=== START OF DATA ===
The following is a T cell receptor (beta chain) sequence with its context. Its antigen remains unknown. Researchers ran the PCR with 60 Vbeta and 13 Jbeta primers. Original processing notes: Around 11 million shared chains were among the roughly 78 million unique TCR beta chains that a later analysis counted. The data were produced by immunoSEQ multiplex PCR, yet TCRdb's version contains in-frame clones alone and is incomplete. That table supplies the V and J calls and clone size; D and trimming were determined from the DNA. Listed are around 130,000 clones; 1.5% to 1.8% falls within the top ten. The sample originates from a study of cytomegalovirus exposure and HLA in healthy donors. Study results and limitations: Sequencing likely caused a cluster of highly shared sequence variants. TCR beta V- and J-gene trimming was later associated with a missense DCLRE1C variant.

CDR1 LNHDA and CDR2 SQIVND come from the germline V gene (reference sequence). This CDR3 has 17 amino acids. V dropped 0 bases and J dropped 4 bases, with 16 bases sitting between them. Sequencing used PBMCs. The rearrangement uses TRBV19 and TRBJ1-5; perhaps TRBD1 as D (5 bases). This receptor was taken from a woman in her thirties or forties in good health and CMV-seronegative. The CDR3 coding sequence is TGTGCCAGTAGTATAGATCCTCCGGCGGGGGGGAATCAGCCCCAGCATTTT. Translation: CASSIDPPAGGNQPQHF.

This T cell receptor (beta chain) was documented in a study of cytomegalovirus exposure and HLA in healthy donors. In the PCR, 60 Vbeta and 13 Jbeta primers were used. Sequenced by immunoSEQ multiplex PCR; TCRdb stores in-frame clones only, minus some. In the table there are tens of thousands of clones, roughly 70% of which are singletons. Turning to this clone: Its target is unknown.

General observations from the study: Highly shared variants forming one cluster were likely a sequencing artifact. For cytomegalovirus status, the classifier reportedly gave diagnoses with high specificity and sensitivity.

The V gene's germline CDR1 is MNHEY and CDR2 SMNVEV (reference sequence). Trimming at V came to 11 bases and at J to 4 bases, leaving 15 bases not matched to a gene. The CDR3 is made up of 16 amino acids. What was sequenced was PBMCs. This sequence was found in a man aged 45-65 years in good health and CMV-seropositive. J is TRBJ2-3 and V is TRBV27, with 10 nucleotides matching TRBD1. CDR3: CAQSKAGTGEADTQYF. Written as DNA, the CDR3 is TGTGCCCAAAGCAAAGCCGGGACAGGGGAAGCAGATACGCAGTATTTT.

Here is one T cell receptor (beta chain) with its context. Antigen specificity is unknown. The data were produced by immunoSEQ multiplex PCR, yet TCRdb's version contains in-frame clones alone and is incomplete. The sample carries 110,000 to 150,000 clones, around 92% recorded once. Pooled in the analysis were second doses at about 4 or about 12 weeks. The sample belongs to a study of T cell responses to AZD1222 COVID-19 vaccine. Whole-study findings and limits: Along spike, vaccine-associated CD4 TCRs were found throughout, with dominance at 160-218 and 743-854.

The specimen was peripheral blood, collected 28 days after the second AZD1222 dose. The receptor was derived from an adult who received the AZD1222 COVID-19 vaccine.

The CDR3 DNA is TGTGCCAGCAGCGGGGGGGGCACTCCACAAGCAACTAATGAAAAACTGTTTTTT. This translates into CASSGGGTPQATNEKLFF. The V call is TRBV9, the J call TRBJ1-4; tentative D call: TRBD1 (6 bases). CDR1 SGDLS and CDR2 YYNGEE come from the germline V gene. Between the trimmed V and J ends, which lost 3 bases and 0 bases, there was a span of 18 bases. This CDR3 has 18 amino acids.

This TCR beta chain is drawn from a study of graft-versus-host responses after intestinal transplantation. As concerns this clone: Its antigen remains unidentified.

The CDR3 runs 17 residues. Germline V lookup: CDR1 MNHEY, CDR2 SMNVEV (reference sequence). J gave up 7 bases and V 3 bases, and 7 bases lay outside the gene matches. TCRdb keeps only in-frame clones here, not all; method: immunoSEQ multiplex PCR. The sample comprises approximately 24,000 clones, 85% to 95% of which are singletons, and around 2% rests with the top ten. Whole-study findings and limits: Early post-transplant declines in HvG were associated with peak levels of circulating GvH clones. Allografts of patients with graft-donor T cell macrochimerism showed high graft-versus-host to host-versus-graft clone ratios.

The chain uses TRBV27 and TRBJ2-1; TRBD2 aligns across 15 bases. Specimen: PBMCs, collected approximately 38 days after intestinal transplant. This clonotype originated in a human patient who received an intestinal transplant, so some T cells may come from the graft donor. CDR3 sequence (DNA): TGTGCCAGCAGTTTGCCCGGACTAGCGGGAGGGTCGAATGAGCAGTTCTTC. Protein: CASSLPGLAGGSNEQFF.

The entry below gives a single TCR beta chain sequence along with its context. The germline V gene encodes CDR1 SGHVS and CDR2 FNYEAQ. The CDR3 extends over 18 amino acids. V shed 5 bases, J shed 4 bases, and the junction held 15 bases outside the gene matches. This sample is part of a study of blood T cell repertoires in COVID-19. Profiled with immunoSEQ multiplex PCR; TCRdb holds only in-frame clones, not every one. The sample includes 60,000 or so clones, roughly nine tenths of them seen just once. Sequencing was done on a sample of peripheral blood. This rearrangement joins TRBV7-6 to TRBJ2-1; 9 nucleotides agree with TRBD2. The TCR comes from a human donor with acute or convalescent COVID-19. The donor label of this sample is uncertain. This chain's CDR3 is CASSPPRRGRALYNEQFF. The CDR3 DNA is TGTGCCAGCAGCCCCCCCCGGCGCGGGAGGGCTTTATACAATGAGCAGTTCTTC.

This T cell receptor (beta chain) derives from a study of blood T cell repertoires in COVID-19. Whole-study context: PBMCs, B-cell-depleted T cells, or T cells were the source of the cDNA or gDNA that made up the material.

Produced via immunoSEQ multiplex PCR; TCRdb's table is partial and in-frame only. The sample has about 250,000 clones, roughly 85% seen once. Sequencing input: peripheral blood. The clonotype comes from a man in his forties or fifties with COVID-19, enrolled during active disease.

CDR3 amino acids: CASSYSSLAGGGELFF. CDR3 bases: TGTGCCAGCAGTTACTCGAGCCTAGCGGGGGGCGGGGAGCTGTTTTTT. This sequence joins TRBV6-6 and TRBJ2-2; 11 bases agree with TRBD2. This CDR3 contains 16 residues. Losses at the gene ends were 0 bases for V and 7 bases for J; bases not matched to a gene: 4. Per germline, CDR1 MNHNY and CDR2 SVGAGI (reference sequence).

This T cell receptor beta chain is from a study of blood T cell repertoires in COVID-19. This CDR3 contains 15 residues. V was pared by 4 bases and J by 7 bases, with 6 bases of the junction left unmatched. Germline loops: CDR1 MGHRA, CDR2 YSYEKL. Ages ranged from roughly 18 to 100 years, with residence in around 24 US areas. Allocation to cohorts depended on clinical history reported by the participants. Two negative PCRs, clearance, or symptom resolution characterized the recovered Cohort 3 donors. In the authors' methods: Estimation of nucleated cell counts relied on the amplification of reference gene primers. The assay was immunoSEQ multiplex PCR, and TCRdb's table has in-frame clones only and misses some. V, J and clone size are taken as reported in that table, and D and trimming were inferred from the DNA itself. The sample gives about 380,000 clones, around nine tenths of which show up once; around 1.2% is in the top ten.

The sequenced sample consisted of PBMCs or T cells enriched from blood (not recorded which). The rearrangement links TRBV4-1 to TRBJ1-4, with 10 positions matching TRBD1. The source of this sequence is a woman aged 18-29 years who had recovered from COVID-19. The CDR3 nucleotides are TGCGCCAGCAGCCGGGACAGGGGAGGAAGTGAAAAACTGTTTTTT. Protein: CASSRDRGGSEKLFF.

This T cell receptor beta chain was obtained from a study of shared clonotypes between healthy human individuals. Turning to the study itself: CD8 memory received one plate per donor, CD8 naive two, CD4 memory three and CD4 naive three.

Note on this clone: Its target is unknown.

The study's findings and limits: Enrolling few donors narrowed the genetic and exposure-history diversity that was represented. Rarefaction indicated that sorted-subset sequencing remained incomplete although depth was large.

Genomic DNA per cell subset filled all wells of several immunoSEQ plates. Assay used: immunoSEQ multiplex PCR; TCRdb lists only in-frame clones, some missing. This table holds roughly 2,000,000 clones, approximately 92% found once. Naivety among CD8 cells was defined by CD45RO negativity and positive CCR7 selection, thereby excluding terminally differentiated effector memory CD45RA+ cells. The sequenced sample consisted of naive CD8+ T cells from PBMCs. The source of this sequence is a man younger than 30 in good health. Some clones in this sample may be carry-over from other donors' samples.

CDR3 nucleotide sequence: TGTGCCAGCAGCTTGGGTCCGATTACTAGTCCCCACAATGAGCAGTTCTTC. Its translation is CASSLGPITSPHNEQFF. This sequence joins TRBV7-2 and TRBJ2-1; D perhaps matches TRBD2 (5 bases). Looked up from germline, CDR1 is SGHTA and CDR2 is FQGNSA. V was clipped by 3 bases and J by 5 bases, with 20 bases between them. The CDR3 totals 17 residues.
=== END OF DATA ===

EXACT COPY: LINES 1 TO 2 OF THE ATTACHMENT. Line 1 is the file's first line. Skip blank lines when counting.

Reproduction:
The following is a T cell receptor (beta chain) sequence with its context. Its antigen remains unknown. Researchers ran the PCR with 60 Vbeta and 13 Jbeta primers. Original processing notes: Around 11 million shared chains were among the roughly 78 million unique TCR beta chains that a later analysis counted. The data were produced by immunoSEQ multiplex PCR, yet TCRdb's version contains in-frame clones alone and is incomplete. That table supplies the V and J calls and clone size; D and trimming were determined from the DNA. Listed are around 130,000 clones; 1.5% to 1.8% falls within the top ten. The sample originates from a study of cytomegalovirus exposure and HLA in healthy donors. Study results and limitations: Sequencing likely caused a cluster of highly shared sequence variants. TCR beta V- and J-gene trimming was later associated with a missense DCLRE1C variant.

CDR1 LNHDA and CDR2 SQIVND come from the germline V gene (reference sequence). This CDR3 has 17 amino acids. V dropped 0 bases and J dropped 4 bases, with 16 bases sitting between them. Sequencing used PBMCs. The rearrangement uses TRBV19 and TRBJ1-5; perhaps TRBD1 as D (5 bases). This receptor was taken from a woman in her thirties or forties in good health and CMV-seronegative. The CDR3 coding sequence is TGTGCCAGTAGTATAGATCCTCCGGCGGGGGGGAATCAGCCCCAGCATTTT. Translation: CASSIDPPAGGNQPQHF.